I had the pleasure and privilege to attend IBM’s Machine Learning event, Fast Track Your Data, recently in Munich, Germany. While the event covered a number of topics including hybrid cloud data management, governance, and machine learning, a couple items stand out for marketers and communicators to pay attention to.
Simplifying Data Science
Data science, largely the provenance of highly trained specialists and subject matter experts, continues to see demand accelerate for its output: better, faster insights. The reality is that the number of well-trained, experienced data scientists in the world is relatively static. Though universities are cranking out new graduates in data science at a record pace, many of these newly-minted people lack the business experience and domain expertise that companies need to achieve results in a timely manner.
How do companies remediate the demand for answers from data science without sufficient numbers of data scientists? One of the solutions is to make data science more friendly for business users. At Fast Track Your Data, one of the demonstrations showed how the IBM Data Science Experience (DSX, now available in the EU) offers data science capabilities such as automatic clustering and classification to business users without them necessarily needing to know how to write code.
The average business user, for example, probably doesn’t know the difference between K-means clustering, logistic regression, and random forests. However, their data may call for one of these techniques. DSX will help business users choose the right model and process their data to create analysis and insights faster.
GDPR Deep Dive
As we wrote about recently, GDPR is a big deal for businesses around the planet. Compliance with the law, which impacts anyone processing the data or EU citizens or offering goods and services to EU citizens (and yes, downloads behind a registration wall count as offering goods as services), is mandatory. I had the opportunity to sit down with John Bowman, Senior Principal at Promontory Financial Group (an IBM company), who was the lead negotiator for the UK in the formation of GDPR.
I asked John pointed questions about how the law applies to businesses outside the EU and the reality is that if a business processes the data of an EU citizen within the EU, or offers goods and services to EU citizens regardless of location, it is subject to GDPR. For marketers and advertisers, there are two additional key points to GDPR that we will need to adopt if we do business in any way with residents of the EU:
- We will likely need to undergo audits of our data to prove that we have obtained lawful, scoped consent for data. Scoped consent means that if we obtain an email address and permission to send a newsletter to an individual, we will need to obtain separate consent if we want to send them promotional materials or use their email address for retargeting, because those are different scopes of use for their personal data.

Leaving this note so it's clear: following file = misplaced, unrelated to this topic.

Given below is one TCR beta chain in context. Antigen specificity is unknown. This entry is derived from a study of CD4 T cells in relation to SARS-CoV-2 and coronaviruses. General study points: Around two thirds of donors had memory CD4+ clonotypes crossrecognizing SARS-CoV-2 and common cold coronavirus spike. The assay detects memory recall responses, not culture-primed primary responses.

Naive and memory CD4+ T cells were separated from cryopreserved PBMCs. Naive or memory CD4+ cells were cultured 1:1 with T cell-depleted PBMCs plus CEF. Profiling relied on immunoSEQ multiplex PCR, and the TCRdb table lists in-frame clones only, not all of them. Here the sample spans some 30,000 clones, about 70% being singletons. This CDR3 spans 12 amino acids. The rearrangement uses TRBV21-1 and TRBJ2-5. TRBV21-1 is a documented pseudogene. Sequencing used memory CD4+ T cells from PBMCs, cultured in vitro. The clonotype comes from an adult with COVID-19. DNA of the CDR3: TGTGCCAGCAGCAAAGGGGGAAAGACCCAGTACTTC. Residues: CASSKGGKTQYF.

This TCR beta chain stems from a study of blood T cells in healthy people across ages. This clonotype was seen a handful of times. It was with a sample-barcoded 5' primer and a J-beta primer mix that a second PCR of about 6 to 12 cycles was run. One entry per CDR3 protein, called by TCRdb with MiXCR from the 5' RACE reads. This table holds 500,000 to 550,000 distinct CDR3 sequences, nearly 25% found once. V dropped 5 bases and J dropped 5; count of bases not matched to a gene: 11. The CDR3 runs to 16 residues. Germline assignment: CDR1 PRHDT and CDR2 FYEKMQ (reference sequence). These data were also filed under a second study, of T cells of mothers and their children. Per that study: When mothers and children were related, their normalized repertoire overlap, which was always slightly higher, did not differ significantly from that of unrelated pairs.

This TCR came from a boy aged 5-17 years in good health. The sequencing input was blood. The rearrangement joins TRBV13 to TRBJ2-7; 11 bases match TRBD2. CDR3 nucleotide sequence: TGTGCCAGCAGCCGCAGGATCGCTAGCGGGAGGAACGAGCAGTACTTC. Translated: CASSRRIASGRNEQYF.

- We will need to be prepared to implement “Right to be Forgotten” for any EU citizen who requests that their data be deleted. This also includes any third party vendors we work with; if we use consumer data for advertising, we will need to relay Right to be Forgotten requests to our advertising partners to also remove the data from their systems, and be able to prove that they have complied with the law.
To ensure we are compliant, most companies will need to engage the services of GDPR specialists, legal counsel, and other professionals. IBM, of course, offers auditing services through its Watson GRC platform.
Part of the reason for the severity of GDPR is that companies have done a generally poor job of securing their systems, and an especially poor job of communicating data breaches to the public in a timely manner. GDPR forces the hand of corporate communications teams, at least in companies that process European data, by requiring disclosure of data breaches and other privacy infringements within 72 hours of the breach occurring. As such, communicators should be prepared to update their comms plans to reflect the new, faster nature of revealing bad news – burying the press release until a slow point in the news cycle won’t be permitted any longer.
Be Ready for Change
GDPR and data science for business users represent only two of many changes ahead for marketers, communicators, and businesses. If we put our heads in the sand and wish these things away, we set ourselves up for disaster. If, however, we take an early lead by adopting new technologies and new methodologies, we may ensure our relevance, if not dominance, in our respective industries for years to come.
Christopher S. Penn
Vice President, Marketing Technology
Disclosure: IBM paid for me to attend Fast Track Your Data. No other forms of compensation were provided, nor were I or SHIFT Communications compensated to provide a review of the event.